1 Heredity And Hormones BEH/225 2 Heredity and hormones play major roles in our behavior. In this paper I will compare and contrast the influence of heredity and hormones on human behavior. I will also include a discussion on the endocrine system, identification of hormones and the glands responsible for secreting them, and genetics, behavior genetics, and evolutionary psychology. The nervous system and the endocrine system work together in what is called a constant chemical conversation. The endocrine system helps to coordinate and integrate complex psychological reactions.
The endocrine glands release chemical substances known as hormones, which are carried by the bloodstream throughout the body. Hormone functions are similar to neurotransmitters because they carry messages. There are two reasons why psychologists are interested in hormones. The first is because at certain stages of development in life, hormones organize the nervous system and body tissues. An example would be when a child reaches puberty and hormones cause the development of breasts in females and deeper voices in males. The second reason is because hormones activate behaviors such as aggressiveness, sexual ehavior, and the ability to concentrate. Hormones also can have a dramatic effect on moods and the ability to learn. The glands that regulate hormones are the endocrine glands and this includes the thyroid gland which produces the hormone thyroxin. Thyroxin regulates the body’s metabolism and determines how energetic, or how fat or thin a person will be. If this hormone gets out of balance, it can cause fatigue, insomnia, or the desire to sleep yet feeling constantly tired. The pineal gland secretes the hormone melatonin which helps to regulate sleep-wake 3 cycles and when disturbed can cause jet-lag.
The pancreas secretes two hormones insulin and glucagon which work against each other to help keep blood-sugar at a balanced level. If there is not enough sugar in the blood and urine, it may lead to diabetes and if there is too much sugar it may lead to hypoglycemia. The pituitary gland produces the largest number of different hormones. It is also known as the “master gland” and is responsible for contractions during childbirth, a mother’s milk production, body growth and thirst. The gonads, which is the testes in males and ovaries in females produce the hormones androgens and estrogens. These hormones ave male and female characteristics such as increased aggressiveness and nesting behaviors. There are two adrenal glands which affects how the body reacts to stress. The hormones released are epinephrine and norepinephrine. Epinephrine makes the heart beat faster, stops digestion, and sends more sugar into the bloodstream. Norepinephrine raises blood pressure and is carried through the bloodstream where it triggers the release of an adrenocorticotropic hormone (ACTH), which prolongs the response to stress. Genetics, according to Morris (2005), is the study of how living things pass on traits from one generation to the next.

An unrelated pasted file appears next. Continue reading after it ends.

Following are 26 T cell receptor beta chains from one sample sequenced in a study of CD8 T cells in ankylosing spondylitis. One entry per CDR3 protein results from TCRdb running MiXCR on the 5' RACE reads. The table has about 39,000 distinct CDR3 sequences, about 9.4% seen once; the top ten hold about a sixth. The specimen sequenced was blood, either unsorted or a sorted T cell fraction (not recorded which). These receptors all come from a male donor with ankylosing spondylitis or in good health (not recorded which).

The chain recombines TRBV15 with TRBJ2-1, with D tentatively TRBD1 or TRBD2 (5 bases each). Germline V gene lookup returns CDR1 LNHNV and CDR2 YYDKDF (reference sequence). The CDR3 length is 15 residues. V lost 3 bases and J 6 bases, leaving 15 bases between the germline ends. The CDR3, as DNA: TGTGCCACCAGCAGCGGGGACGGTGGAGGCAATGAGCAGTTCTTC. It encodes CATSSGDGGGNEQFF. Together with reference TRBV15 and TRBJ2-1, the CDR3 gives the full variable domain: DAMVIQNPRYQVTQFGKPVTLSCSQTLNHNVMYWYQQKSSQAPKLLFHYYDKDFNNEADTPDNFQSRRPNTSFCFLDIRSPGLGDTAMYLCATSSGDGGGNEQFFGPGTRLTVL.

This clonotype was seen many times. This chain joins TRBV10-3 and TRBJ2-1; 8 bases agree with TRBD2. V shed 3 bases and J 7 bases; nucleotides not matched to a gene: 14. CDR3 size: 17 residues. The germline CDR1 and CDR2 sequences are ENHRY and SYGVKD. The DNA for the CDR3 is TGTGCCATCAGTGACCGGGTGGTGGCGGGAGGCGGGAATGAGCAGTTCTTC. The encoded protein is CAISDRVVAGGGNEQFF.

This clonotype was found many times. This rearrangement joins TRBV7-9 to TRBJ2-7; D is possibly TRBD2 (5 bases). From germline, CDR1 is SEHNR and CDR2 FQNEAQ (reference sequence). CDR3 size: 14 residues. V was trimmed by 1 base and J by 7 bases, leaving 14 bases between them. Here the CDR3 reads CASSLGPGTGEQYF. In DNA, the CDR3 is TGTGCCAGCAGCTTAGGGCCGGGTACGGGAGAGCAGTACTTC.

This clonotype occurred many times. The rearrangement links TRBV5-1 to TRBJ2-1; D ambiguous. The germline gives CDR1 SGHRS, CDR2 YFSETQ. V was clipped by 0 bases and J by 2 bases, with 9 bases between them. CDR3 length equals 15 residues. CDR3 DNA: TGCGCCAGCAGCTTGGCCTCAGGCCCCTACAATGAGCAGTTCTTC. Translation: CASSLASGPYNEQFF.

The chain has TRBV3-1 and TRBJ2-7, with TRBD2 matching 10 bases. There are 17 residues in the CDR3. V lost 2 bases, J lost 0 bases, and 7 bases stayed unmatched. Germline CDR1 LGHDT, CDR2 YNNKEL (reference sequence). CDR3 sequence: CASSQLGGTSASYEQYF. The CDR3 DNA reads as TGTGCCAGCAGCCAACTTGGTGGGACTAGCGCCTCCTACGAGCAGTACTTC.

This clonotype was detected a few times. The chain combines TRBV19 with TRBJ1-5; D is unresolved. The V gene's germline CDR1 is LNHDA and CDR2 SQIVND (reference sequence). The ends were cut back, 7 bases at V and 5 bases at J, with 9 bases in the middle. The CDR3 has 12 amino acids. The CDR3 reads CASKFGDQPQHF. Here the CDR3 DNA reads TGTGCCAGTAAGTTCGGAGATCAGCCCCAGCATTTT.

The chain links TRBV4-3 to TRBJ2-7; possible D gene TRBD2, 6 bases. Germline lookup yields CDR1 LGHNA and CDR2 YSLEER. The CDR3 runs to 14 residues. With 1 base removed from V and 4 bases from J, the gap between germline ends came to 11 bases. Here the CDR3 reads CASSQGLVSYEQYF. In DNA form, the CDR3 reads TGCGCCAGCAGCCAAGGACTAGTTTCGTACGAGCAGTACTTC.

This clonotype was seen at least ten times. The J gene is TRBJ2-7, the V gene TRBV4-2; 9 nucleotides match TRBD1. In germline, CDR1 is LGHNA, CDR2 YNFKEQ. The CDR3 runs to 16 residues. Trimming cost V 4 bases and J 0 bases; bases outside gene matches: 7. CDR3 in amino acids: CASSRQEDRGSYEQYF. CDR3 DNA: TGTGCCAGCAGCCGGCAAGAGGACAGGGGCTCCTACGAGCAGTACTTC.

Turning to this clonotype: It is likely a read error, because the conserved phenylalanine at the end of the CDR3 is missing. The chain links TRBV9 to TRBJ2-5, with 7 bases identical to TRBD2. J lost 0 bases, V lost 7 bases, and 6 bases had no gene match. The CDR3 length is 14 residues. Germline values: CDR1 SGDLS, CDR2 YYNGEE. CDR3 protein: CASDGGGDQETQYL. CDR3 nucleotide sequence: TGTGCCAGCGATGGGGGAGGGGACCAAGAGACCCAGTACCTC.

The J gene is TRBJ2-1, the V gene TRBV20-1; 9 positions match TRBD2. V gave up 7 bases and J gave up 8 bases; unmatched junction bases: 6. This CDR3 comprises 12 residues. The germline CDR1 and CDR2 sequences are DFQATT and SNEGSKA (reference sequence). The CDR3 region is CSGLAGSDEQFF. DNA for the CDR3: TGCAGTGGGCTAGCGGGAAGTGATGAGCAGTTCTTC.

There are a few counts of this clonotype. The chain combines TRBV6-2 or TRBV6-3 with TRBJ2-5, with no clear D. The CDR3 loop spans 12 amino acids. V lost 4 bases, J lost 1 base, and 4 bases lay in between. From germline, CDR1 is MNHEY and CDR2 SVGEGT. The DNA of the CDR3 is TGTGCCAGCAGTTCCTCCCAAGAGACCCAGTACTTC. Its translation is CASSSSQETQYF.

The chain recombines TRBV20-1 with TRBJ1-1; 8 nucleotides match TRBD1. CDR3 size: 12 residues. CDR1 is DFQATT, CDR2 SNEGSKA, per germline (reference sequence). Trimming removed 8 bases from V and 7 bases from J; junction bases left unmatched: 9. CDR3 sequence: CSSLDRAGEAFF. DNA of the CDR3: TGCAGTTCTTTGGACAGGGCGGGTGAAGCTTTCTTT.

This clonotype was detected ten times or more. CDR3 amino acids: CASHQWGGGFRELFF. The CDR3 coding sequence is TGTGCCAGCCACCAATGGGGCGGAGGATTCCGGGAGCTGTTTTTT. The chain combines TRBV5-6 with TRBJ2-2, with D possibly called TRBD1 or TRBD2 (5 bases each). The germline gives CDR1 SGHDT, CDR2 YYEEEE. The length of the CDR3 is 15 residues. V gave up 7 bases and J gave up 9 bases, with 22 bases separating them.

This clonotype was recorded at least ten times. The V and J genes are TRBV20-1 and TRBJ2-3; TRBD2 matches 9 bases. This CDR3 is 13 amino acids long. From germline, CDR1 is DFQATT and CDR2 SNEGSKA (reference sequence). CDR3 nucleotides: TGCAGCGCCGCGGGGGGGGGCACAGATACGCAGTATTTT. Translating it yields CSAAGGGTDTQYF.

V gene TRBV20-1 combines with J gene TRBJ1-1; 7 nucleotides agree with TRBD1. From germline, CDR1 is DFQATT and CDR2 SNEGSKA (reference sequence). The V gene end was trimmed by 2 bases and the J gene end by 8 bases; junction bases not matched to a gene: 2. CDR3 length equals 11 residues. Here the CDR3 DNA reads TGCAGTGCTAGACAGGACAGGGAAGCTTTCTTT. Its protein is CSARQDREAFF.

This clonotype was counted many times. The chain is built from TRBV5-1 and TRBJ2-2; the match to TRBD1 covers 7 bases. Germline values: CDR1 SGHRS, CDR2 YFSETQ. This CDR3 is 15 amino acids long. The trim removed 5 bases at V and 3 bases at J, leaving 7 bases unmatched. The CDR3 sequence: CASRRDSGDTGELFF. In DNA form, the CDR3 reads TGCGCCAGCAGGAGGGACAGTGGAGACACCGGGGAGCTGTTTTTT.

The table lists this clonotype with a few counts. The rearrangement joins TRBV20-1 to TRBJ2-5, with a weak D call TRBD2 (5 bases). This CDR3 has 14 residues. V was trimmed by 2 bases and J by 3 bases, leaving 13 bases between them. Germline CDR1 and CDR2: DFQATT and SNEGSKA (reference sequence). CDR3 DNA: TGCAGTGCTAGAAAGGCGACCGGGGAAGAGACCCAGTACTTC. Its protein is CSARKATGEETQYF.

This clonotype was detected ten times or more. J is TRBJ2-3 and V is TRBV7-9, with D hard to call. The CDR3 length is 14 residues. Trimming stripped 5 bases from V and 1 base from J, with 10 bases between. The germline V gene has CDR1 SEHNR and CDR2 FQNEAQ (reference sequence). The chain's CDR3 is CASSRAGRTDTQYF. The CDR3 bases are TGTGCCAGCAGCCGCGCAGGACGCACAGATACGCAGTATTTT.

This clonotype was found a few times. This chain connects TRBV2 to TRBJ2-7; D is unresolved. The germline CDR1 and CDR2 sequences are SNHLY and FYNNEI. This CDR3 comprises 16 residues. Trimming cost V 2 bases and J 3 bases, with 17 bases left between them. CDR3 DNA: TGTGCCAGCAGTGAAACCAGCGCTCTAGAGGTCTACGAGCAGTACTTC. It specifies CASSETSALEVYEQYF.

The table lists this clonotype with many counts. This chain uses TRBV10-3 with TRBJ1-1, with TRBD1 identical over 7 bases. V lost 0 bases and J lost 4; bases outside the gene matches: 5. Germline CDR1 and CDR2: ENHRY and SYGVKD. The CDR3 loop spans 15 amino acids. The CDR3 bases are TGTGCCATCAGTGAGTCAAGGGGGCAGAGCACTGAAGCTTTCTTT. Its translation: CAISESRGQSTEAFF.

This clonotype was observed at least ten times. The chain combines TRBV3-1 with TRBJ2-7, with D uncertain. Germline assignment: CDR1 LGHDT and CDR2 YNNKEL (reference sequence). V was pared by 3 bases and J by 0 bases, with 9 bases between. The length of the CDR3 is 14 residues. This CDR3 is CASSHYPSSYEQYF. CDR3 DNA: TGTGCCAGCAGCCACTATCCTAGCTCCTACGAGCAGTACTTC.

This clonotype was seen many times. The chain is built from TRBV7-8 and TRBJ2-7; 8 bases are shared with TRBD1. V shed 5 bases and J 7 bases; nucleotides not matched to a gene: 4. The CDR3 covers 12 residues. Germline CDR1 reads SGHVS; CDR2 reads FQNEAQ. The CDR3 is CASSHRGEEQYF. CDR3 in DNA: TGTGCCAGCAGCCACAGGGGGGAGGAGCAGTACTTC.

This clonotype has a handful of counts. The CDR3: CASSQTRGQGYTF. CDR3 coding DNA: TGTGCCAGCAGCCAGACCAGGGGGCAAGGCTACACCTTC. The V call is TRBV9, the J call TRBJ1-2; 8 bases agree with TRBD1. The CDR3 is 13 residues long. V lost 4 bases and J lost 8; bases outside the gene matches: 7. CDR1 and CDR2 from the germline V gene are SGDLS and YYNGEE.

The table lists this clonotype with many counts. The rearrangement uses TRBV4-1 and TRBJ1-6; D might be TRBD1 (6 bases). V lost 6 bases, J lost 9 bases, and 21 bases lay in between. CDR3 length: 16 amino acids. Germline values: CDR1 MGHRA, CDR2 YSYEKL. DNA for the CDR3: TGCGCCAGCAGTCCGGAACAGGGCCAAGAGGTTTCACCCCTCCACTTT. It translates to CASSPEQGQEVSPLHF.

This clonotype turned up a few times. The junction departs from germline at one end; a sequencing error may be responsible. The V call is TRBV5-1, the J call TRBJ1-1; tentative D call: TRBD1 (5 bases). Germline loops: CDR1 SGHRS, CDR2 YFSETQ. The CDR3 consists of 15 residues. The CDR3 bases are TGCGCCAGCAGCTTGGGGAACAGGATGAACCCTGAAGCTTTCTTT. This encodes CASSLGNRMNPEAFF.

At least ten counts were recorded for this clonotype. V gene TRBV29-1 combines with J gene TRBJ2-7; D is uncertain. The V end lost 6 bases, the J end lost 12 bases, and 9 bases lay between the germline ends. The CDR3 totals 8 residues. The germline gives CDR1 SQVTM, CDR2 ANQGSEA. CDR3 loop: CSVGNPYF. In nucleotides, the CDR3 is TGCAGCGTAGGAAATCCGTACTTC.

Genes can determine eye color, hair color, and many other physical traits. Many heredity traits are delayed until later in life such as male-pattern baldness. Behavior genetics study topics such as perception, learning and memory, personality, and psychological disorders from a genetic perspective. Their goal is to try and identify what genes contribute to such things as temperament and intelligence. Their not saying that genes directly cause behavior, 4 but that they affect the development or operation of the nervous and endocrine system, which in turn can influence the likelihood of a certain behavior under certain circumstances.
Evolutionary psychology tries to explain what behavioral traits people have in common. An example of this would be how males and females take different approaches to sexual selection, or mate choices. As we can see, heredity and hormones can influence human behaviors. Everything from aggression to our sexual behavior can be caused by hormones and heredity, and hormones affect males and females differently especially during puberty. They affect our emotions and guide our behavior. 5 References Morris, C. , Maisto, A. (2005) Psychology: An Introduction. Retrieved from https://portal. phoenix. edu/classroom/coursematerials/beh_225/20110711/